My account
Shopping cart
Knowledge base
Support


Create a text effect using action script



1. This component can also be used with ActionScript to apply effects on different text fields. In the next tutorial we will be creating a text field and apply an effect on the contents, using only ActionScript. First, make sure that you have correctly installed the TxEff component. Next, open your Flash CS3 application, create a new ActionScript 3.0 Flash file (File -> New -> Flash File (ActionScript 3.0)) and save it as "TEwithAS.fla". Now, you need to set up the stage: set the frame rate to 30 fps and set the background to black.

2. Next, from the Components Panel drag the TxEff component into the project's Library and not on the stage (you can find the component in the TxEff Jumpeye folder).



3. To continue, you need to add into the Library all the fonts you'll be using for the text field, since the text font needs to be embedded into the clip for the effect to be visible. If you don't know how to add fonts into the Library, please follow the instructions presented in the Embed fonts tutorial found in this package. Add the following fonts to the Library: Arial with bold type face and Verdana with italic typeface.

4. Now that we have all the necessary elements for our clip, you can bring up the Actions Panel (Window -> Actions or press F9). Now we need to import the event class for the TxEff component (TXEFFEvents), located in the com.jumpeye.Events package and a few auxiliary classes for the TextField instance. Next we can create the text field and set it up. It is important to set the text field to be "dynamic", the anti-alias to "Anti-alias for Animations" ("normal"), embed the fonts and use html text as content for the text field. The content for the text field should be set from the htmlText parameter of the TxEff component instance and not from the text or htmlText parameters of the text field. Finally we are attaching the TxEff component from the Library, set a few properties and set up some event listeners for it, so we can know now when the transition starts and ends.

Note: As mentioned, you should use the htmlText parameter which accepts a string representing a HTML formatted text. For any details on what kind of HTML tags does the text field support, please see the documentation for htmlText parameter of the TextField class in the Flash CS3 help or on Adobe livedocs (http://livedocs.adobe.com/flash/9.0/ActionScriptLang RefV3/flash/text/TextField.html#htmlText).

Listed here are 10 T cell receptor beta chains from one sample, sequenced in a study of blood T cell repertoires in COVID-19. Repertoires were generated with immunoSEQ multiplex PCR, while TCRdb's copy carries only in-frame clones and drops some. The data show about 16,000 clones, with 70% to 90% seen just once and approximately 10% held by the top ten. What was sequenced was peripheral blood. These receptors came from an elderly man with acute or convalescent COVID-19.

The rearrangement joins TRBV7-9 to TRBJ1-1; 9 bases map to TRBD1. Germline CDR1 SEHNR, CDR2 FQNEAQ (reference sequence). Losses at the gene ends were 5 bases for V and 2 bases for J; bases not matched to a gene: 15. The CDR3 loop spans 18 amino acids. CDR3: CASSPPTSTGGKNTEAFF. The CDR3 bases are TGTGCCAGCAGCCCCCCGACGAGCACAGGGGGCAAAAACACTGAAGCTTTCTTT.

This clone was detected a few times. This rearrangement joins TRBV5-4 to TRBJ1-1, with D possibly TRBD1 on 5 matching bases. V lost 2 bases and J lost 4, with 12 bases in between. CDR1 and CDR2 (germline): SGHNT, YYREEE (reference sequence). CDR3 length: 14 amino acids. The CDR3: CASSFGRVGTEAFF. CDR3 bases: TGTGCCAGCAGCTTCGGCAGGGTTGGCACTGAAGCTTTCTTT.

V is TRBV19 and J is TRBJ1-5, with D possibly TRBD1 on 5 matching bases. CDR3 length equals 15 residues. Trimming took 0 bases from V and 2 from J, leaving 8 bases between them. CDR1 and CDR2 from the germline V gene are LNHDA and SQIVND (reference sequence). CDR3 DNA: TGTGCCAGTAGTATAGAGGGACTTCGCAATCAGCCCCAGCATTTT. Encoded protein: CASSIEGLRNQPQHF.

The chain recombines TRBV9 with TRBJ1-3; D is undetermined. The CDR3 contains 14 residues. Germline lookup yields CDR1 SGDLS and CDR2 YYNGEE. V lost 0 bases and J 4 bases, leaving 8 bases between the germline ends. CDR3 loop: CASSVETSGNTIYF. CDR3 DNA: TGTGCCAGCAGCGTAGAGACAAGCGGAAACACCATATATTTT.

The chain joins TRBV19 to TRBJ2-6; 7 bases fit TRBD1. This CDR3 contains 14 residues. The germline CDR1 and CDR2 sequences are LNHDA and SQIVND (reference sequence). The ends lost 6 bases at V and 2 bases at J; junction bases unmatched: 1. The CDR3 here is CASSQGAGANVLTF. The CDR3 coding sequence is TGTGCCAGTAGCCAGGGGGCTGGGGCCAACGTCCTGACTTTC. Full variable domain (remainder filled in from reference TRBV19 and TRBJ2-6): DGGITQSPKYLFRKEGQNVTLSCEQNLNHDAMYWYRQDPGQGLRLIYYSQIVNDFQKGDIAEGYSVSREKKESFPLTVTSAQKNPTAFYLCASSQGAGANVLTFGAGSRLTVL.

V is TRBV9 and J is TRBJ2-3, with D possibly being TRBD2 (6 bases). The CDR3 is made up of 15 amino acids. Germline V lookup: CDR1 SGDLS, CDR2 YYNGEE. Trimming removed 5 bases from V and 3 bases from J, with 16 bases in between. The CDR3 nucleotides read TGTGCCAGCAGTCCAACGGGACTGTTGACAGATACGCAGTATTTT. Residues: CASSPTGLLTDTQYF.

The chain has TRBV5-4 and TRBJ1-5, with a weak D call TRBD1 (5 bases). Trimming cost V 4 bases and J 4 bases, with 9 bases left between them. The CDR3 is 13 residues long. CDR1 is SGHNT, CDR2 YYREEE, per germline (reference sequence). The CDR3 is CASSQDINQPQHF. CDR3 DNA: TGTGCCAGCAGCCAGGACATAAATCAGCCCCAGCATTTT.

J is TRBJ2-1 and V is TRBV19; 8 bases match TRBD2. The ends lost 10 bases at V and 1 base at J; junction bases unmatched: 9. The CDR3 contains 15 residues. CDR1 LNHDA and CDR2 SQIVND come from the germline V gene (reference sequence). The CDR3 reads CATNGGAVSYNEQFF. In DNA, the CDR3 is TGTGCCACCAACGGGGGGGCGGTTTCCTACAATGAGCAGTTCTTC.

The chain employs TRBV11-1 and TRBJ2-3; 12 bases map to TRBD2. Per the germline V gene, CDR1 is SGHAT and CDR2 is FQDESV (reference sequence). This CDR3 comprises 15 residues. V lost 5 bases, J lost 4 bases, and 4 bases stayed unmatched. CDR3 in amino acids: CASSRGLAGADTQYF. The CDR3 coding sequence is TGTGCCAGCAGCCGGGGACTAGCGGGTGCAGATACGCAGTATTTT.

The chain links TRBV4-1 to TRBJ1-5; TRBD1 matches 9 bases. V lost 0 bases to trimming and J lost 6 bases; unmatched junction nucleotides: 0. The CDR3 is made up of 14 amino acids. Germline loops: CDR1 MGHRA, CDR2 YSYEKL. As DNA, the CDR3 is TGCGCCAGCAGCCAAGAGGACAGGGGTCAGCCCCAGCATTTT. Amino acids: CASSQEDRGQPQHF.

// We need to import the events class for the TXEFF component
import com.jumpeye.Events.TXEFFEvents;
// We need to import some auxiliary classes for the text field.
import flash.text.AntiAliasType;
import flash.text.TextFieldAutoSize;
import flash.text.TextFieldType;

// Create the target text field and set it up to display
// the text we want.
var txtField:TextField = new TextField();
txtField.type = TextFieldType.DYNAMIC;
txtField.autoSize = TextFieldAutoSize.LEFT;
txtField.selectable = false;
// The NORMAL value is recommended for text anti-alias.
txtField.antiAliasType = AntiAliasType.NORMAL;
// The fonts have to be embedded.
txtField.embedFonts = true;
txtField.x = 100;
txtField.y = 100;
txtField.name = "txtField";
this.addChild(txtField);

// Create the TXEFF component instance using action script
// and set it up to apply the effect on our text field.
var txtEff:TXEFF = new TXEFF();
this.addChild(txtEff);
// First, you need to add the effect component to the Display
// List and only after that, you can set the _targetInstanceName
// parameter, otherwise you will get an error message.
txtEff.tweenDuration = 3;
txtEff.patternName = "Blur";
txtEff._targetInstanceName = "txtField";
// This is the preffered way to set the content for a text field
// on which the TxEff component is applied (basic HTML knowledge
// recommended).
txtEff.htmlText = "<p><b><font face=\"Arial\" size=\"20\" color=\"#FFFF00\">This is a text </font></b><i><font face=\"Verdana\" size=\"20\" color=\"#FF0000\">for animation...</font></i></p>";

// Add event listeners to the TxEff component instance, so we know
// when the effect starts and when it ends.
txtEff.addEventListener(TXEFFEvents.TRANSITION_START, startHandler);
txtEff.addEventListener(TXEFFEvents.TRANSITION_END, stopHandler);

function startHandler(evtObj:TXEFFEvents):void {
     trace("Transition has started...");
}

function stopHandler(evtObj:TXEFFEvents):void {
     trace("Transition has stopped...");
}


5. To test the above code just copy it and paste it into your .fla file's Actions panel and test your movie (Ctrl+Enter Windows; Command+Enter Macintosh).

You can see the result in the next image: the effect applied on the text field and the handling of the TRANSITION_START event.



Note: Instead of setting the _targetInstanceName parameter with a string value, representing the target text field's name, you could use the target parameter which must receive a direct reference to the actual instance of the text field ( txtEff.target = textField; ).

Download the source files for this tutorial